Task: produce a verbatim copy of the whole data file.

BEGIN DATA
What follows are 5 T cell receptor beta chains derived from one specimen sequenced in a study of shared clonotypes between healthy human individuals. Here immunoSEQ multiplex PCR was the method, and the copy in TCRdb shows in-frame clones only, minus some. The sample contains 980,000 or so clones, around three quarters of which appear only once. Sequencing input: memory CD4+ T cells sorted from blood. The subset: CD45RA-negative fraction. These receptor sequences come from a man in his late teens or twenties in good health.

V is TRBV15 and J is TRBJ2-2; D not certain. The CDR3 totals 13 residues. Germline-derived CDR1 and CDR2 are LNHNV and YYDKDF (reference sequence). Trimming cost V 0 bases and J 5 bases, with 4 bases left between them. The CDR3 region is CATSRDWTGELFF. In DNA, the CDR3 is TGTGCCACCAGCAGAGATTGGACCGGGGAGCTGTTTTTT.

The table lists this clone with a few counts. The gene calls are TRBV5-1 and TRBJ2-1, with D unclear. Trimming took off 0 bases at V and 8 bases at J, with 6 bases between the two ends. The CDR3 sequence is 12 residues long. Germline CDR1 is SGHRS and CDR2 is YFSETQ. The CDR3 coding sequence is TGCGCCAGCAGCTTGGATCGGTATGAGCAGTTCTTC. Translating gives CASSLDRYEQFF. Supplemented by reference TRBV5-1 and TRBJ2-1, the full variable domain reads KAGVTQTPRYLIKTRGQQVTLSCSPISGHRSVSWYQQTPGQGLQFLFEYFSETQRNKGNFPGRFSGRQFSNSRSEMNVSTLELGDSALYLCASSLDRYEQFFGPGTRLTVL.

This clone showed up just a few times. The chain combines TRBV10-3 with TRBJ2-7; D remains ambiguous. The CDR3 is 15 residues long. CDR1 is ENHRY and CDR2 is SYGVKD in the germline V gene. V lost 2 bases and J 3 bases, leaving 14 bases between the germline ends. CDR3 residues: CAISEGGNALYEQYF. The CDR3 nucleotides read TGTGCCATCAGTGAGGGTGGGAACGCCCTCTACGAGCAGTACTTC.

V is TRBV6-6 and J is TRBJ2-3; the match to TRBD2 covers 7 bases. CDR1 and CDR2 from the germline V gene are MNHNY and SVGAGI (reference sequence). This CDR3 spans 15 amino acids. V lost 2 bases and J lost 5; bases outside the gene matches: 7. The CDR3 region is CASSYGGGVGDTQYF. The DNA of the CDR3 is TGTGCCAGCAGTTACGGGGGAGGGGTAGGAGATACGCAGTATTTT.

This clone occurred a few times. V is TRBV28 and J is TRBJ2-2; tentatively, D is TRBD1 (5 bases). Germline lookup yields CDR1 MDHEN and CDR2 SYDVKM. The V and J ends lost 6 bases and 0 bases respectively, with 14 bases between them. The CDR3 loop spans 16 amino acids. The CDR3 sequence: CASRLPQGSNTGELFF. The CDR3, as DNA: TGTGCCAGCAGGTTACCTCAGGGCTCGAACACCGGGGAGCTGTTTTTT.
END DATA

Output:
What follows are 5 T cell receptor beta chains derived from one specimen sequenced in a study of shared clonotypes between healthy human individuals. Here immunoSEQ multiplex PCR was the method, and the copy in TCRdb shows in-frame clones only, minus some. The sample contains 980,000 or so clones, around three quarters of which appear only once. Sequencing input: memory CD4+ T cells sorted from blood. The subset: CD45RA-negative fraction. These receptor sequences come from a man in his late teens or twenties in good health.

V is TRBV15 and J is TRBJ2-2; D not certain. The CDR3 totals 13 residues. Germline-derived CDR1 and CDR2 are LNHNV and YYDKDF (reference sequence). Trimming cost V 0 bases and J 5 bases, with 4 bases left between them. The CDR3 region is CATSRDWTGELFF. In DNA, the CDR3 is TGTGCCACCAGCAGAGATTGGACCGGGGAGCTGTTTTTT.

The table lists this clone with a few counts. The gene calls are TRBV5-1 and TRBJ2-1, with D unclear. Trimming took off 0 bases at V and 8 bases at J, with 6 bases between the two ends. The CDR3 sequence is 12 residues long. Germline CDR1 is SGHRS and CDR2 is YFSETQ. The CDR3 coding sequence is TGCGCCAGCAGCTTGGATCGGTATGAGCAGTTCTTC. Translating gives CASSLDRYEQFF. Supplemented by reference TRBV5-1 and TRBJ2-1, the full variable domain reads KAGVTQTPRYLIKTRGQQVTLSCSPISGHRSVSWYQQTPGQGLQFLFEYFSETQRNKGNFPGRFSGRQFSNSRSEMNVSTLELGDSALYLCASSLDRYEQFFGPGTRLTVL.

This clone showed up just a few times. The chain combines TRBV10-3 with TRBJ2-7; D remains ambiguous. The CDR3 is 15 residues long. CDR1 is ENHRY and CDR2 is SYGVKD in the germline V gene. V lost 2 bases and J 3 bases, leaving 14 bases between the germline ends. CDR3 residues: CAISEGGNALYEQYF. The CDR3 nucleotides read TGTGCCATCAGTGAGGGTGGGAACGCCCTCTACGAGCAGTACTTC.

V is TRBV6-6 and J is TRBJ2-3; the match to TRBD2 covers 7 bases. CDR1 and CDR2 from the germline V gene are MNHNY and SVGAGI (reference sequence). This CDR3 spans 15 amino acids. V lost 2 bases and J lost 5; bases outside the gene matches: 7. The CDR3 region is CASSYGGGVGDTQYF. The DNA of the CDR3 is TGTGCCAGCAGTTACGGGGGAGGGGTAGGAGATACGCAGTATTTT.

This clone occurred a few times. V is TRBV28 and J is TRBJ2-2; tentatively, D is TRBD1 (5 bases). Germline lookup yields CDR1 MDHEN and CDR2 SYDVKM. The V and J ends lost 6 bases and 0 bases respectively, with 14 bases between them. The CDR3 loop spans 16 amino acids. The CDR3 sequence: CASRLPQGSNTGELFF. The CDR3, as DNA: TGTGCCAGCAGGTTACCTCAGGGCTCGAACACCGGGGAGCTGTTTTTT.